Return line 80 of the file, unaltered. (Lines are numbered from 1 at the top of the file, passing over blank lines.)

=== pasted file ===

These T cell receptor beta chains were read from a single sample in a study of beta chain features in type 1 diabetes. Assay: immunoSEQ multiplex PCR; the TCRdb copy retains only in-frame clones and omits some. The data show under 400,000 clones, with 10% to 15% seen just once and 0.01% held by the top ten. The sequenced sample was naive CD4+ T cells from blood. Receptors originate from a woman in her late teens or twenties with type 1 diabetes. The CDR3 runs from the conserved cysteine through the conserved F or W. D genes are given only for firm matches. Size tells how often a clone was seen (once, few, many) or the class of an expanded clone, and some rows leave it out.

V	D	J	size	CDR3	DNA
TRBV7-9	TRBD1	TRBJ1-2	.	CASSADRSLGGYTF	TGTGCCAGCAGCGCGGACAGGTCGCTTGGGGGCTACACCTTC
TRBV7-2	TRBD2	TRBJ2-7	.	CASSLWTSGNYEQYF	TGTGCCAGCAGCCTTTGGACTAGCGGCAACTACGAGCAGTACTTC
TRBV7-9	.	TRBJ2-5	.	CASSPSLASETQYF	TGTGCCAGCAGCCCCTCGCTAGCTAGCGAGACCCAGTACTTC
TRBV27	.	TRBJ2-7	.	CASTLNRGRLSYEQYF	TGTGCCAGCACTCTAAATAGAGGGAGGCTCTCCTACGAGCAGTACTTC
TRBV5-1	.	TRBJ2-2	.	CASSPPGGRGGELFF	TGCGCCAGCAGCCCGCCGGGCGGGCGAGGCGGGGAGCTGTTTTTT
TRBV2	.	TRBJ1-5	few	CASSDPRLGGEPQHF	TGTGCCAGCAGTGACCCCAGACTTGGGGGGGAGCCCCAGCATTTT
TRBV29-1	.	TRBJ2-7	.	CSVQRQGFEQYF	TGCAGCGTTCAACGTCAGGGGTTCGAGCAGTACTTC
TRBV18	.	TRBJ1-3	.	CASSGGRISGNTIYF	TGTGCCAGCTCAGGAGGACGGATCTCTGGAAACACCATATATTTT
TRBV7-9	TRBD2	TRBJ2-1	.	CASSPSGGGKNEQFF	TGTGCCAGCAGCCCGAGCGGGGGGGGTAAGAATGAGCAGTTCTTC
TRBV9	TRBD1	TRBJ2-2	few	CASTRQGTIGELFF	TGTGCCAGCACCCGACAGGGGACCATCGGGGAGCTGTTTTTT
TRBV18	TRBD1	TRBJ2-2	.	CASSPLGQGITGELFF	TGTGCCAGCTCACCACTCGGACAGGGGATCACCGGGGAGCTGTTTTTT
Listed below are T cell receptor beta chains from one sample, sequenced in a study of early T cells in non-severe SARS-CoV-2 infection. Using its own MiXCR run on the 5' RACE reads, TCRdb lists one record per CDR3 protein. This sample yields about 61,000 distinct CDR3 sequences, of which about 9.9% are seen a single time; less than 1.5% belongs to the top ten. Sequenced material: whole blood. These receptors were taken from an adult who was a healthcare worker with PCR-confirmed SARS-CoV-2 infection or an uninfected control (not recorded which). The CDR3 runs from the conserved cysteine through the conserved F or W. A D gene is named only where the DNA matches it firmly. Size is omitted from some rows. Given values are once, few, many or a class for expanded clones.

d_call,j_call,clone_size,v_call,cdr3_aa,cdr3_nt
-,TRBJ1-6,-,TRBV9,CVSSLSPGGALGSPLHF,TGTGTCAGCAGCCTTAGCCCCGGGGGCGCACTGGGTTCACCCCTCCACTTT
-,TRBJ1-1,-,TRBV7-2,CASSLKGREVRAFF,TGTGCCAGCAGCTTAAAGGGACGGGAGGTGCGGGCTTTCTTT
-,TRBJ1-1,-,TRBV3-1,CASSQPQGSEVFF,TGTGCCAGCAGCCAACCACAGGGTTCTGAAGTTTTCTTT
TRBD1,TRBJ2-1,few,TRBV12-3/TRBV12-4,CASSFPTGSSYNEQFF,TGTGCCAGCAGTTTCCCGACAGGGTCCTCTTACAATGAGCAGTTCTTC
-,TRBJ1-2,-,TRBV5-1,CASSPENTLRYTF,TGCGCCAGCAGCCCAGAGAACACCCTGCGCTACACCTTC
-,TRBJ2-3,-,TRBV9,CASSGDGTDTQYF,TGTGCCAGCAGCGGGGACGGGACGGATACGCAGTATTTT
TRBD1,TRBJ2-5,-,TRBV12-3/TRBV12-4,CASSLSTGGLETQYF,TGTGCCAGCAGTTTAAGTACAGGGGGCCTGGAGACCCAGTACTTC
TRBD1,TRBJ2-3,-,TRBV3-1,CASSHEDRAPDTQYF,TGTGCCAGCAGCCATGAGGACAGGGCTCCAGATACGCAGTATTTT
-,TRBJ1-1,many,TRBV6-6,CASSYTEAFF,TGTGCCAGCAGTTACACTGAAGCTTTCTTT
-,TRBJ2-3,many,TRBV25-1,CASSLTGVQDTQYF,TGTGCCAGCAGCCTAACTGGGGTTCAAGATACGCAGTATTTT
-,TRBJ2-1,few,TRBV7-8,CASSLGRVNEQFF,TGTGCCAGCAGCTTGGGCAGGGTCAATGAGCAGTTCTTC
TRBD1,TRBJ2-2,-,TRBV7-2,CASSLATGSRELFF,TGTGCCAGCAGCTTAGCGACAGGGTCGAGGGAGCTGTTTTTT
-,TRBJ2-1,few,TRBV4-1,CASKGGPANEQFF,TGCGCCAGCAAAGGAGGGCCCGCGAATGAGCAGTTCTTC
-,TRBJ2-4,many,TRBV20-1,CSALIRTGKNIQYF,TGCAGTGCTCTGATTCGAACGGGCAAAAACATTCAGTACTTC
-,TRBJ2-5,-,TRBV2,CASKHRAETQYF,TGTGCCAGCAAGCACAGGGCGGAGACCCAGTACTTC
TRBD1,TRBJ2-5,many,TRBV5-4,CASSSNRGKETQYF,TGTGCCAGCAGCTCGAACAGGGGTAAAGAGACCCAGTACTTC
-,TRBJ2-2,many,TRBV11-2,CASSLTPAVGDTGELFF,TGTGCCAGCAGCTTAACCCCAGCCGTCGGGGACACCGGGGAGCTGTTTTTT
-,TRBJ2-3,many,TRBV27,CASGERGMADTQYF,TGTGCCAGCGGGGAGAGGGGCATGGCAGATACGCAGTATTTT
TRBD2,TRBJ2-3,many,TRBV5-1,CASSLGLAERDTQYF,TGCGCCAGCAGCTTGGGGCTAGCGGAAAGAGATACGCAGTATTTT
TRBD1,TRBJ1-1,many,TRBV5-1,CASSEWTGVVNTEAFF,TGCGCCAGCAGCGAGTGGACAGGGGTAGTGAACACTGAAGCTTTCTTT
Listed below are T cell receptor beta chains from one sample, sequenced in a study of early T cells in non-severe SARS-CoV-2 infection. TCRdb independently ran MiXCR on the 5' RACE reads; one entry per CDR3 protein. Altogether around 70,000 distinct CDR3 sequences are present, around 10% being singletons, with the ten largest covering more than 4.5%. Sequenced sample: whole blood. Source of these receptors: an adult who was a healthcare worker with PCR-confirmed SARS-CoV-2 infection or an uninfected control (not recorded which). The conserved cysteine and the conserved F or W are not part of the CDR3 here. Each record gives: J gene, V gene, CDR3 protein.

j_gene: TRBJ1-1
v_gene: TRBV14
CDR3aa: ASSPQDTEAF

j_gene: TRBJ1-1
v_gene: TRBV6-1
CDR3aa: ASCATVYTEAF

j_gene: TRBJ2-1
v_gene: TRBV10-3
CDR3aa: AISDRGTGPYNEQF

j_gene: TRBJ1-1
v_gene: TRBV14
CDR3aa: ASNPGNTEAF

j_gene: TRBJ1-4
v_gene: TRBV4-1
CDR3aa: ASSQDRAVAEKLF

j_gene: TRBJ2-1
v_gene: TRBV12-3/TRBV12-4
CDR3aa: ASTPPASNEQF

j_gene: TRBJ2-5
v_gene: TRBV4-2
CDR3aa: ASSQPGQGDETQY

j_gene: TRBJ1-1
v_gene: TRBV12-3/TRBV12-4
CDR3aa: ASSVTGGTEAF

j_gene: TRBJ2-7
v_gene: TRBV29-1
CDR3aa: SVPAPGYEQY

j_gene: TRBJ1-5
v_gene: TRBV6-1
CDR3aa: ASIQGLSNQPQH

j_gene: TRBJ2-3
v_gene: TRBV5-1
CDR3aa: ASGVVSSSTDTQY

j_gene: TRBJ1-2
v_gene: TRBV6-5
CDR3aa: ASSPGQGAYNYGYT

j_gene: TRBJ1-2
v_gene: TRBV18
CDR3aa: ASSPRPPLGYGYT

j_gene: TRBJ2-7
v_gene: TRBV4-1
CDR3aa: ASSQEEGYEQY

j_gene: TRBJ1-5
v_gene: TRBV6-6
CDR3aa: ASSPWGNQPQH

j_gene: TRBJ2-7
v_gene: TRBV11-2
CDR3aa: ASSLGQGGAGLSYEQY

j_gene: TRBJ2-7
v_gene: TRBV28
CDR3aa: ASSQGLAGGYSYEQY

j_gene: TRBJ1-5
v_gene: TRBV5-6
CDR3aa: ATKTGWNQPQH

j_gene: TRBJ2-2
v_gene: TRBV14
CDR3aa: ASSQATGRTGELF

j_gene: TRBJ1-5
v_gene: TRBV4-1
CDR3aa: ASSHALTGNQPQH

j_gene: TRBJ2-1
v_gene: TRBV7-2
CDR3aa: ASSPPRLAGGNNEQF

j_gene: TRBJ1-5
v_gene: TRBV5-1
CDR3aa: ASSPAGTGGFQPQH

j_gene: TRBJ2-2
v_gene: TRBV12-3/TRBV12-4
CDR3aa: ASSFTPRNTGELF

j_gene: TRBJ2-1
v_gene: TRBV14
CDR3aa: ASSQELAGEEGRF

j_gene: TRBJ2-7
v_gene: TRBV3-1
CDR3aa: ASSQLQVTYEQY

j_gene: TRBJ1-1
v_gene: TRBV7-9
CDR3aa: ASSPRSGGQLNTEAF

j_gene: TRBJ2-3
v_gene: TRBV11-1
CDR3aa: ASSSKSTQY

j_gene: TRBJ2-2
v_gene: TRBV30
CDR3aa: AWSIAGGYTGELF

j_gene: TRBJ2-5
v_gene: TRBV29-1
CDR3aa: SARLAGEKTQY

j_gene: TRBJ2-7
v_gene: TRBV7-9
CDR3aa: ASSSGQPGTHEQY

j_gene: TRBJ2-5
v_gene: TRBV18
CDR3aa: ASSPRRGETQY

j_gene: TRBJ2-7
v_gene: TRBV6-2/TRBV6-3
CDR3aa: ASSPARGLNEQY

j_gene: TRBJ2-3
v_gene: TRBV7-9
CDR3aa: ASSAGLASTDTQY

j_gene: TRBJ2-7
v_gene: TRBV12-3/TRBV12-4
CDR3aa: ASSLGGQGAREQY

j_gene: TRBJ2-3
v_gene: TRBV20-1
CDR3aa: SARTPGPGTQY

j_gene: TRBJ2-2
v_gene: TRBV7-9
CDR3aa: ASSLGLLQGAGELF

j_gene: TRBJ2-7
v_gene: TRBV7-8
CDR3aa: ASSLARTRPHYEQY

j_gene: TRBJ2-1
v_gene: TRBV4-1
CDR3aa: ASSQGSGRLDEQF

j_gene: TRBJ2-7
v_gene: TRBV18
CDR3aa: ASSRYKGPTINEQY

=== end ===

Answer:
v_gene: TRBV6-6